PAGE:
Burrell rocketry teams shoot for national championship
As a youngster, Rod Schafer of Lower Burrell dreamed of becoming an astronaut.
Raised during the Space Shuttle era, Schafer's ultimate goal after high school was to join the Air Force, get an education and apply at NASA.
But a tragic accident resulting in the amputation of two fingers and part of another one from his left hand forced a career change.
“I was not able to join the service,” Schafer says.
Instead, Schafer directed his fascination with space to rocketry, a hobby Schafer began in 1984 while attending Burrell High School.
Now 34 years later, Schafer has extended his enthusiasm and expertise from his rocketry hobby to Burrell School District, where he acts as a mentor, volunteering his time weekly with 15 students from Huston Middle and Burrell High School Rocketry Teams, meeting in the makerspace and wood shop rooms respectively at both schools.
Schafer has been employed at Burrell School District for 27 years as a custodian and most recently in the maintenance department.
Burrell's rocketry teams will compete against more than 800 teams nationally in the Team America Rocketry Challenge 2018 — co-sponsored by the National Association of Rocketry and the Aerospace Industries Association.
The Team America Rocketry Challenge is touted as a premier STEM (science, technology, engineering and math) program for young people. It is the largest rocket competition in the world, enrolling more than 65,000 students nationally since its 2003 beginning.
In 2017, 5,000 students, representing 47 states, the U.S. Virgin Islands and the District of Columbia, entered the program.
The Burrell Rocketry Team, which any student in grades 7 to 12 can join, is funded with grant money, and originally was a “one and done program” within the district, Schafer says.
“It was successful (competing at finals their inaugural year) and the district was supportive and kept it,” says Schafer, who writes most of his grants and is not compensated for his hours logged weekly with the teams at both schools.
To qualify for the finals, held annually in May in Virginia, a team of middle or high school students must design and construct a rocket capable of transporting two raw hen's eggs weighing 55 to 61 grams and measuring 45 millimeters or less up into the sky, reaching exactly 800 feet and remaining airborne for 41 to 43 seconds before returning to Earth intact. Damaged eggs mean a dreaded DQ (disqualified).
“The students use the egg carton cups and lots of foam to protect their eggs in flight,” Schafer says.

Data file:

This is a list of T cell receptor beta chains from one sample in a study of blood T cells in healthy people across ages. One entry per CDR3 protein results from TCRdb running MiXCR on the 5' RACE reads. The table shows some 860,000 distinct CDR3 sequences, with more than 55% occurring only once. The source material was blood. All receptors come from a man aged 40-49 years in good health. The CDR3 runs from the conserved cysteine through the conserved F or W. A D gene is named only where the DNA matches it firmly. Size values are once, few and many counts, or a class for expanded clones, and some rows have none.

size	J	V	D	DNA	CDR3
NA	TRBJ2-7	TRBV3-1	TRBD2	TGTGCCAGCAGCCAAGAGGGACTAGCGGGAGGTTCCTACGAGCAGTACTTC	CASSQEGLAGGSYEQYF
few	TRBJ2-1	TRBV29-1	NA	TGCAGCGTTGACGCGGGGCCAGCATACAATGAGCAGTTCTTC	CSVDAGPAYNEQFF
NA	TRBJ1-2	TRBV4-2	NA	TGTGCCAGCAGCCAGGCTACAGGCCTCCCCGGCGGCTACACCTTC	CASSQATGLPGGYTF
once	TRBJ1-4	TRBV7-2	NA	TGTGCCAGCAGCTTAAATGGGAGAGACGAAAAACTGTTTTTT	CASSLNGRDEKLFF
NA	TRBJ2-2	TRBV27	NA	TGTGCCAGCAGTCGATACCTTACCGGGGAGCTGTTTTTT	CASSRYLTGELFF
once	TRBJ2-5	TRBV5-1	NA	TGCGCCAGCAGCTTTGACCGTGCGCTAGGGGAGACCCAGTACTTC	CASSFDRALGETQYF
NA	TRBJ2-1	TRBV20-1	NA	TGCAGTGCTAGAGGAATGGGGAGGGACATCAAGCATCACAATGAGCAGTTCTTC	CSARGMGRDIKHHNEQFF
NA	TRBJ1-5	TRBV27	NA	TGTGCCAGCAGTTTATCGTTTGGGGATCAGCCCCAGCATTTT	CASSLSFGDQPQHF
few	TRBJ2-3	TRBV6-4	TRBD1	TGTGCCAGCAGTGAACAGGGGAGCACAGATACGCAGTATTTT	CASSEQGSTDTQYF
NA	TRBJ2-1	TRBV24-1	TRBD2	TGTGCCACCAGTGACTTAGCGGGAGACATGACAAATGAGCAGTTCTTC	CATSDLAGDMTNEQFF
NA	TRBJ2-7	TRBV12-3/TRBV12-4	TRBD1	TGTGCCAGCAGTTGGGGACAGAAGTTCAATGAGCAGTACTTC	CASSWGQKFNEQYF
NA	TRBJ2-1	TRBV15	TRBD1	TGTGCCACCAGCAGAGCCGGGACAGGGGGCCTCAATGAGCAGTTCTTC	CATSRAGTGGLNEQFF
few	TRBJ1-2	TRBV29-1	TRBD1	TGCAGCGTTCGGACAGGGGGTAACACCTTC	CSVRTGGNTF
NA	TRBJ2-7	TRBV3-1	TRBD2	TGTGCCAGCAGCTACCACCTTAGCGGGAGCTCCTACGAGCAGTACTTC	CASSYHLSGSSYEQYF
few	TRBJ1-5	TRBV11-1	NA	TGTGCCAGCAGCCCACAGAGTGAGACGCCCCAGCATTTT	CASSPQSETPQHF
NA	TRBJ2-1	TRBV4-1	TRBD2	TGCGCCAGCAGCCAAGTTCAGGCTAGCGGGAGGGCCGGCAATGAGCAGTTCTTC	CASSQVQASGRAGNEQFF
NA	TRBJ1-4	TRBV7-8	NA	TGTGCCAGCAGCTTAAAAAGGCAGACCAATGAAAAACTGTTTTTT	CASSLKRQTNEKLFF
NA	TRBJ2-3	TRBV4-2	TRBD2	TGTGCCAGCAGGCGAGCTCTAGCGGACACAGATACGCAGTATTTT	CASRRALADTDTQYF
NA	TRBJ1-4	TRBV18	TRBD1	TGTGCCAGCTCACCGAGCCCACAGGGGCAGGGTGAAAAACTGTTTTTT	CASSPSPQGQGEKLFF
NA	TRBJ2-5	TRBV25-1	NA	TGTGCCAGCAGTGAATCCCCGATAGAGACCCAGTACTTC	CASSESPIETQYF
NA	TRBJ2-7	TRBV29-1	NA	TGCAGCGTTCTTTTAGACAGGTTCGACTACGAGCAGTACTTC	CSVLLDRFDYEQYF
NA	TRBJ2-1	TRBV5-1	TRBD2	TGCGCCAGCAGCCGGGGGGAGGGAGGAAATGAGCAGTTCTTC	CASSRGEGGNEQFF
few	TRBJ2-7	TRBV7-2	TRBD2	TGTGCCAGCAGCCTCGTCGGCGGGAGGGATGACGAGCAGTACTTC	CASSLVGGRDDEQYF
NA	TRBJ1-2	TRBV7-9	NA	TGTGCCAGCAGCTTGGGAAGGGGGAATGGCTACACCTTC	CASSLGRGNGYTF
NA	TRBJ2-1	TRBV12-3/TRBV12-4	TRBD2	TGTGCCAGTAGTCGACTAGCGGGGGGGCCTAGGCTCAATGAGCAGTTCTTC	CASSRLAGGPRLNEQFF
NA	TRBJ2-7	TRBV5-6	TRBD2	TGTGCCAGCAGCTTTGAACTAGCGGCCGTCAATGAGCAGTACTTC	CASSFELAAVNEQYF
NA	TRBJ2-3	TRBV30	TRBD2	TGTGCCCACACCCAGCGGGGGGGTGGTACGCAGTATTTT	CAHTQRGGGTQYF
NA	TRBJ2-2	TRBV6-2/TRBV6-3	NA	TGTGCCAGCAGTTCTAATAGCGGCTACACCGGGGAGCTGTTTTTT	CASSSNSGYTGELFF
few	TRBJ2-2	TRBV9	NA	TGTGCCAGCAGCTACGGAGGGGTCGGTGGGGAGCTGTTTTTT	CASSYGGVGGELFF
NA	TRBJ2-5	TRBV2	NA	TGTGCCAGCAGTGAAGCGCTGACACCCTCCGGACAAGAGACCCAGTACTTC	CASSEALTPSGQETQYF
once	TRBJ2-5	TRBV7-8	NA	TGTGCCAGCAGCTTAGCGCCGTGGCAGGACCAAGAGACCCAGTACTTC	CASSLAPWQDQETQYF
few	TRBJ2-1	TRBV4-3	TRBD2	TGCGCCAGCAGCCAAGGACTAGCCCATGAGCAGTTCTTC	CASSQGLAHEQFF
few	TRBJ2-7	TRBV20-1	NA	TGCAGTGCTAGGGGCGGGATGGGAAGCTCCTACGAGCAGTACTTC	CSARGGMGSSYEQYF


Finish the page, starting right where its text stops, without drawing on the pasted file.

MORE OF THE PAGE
Each team is allowed three qualification flights between now and April 2, 2018. The two best scores from the three are combined for a final score and the top 100 scores nationally are determined from hundreds (812 last year) of teams nationwide.
The top 100 teams compete for 10 top awards and prize money in the thousands to be split by team members.
Schafer proposed the district implement rocketry in 2004. The program has increased in members and the team has qualified for the finals in the national competition in 2004, 2005, 2012 and 2013.
“Model rocketry always interested me and I like to work with my hands,” says Ian Marino, a Burrell student on the high school team of five. “Last year, we just missed qualifying with our rocket, Big Bird.”
Launch day is held annually at Shank Farm in Lower Burrell. Rural acreage without overhead power lines allow for a optimal launch site.
Calm and clear weather is a requirement on launch day, says senior team member Drew Murphy.
“Wind is a big problem,” Murphy says. “We like to have no rain and wind is non-negotiable.”
Murphy plans to pursue engineering in college and credits the Burrell rocketry program with developing his STEM skills.
Burrell student Trent Lakatos is new to the high school rocketry team this year; he joined at the urging from a friend.
“They said it was fun and I can be creative with this,” Lakatos says.
Still hopeful that 2017 may be “the year” the team wins, Schafer says the program is working.
“I have had 100 percent positive compliments from administrators, teachers, parents and the many students that have participated in the Burrell Rocketry program over 14 years,” Schafer says. “Many of my students have gone on to study STEM-related fields in college.”
Joyce Hanz is a Tribune-Review contributing writer.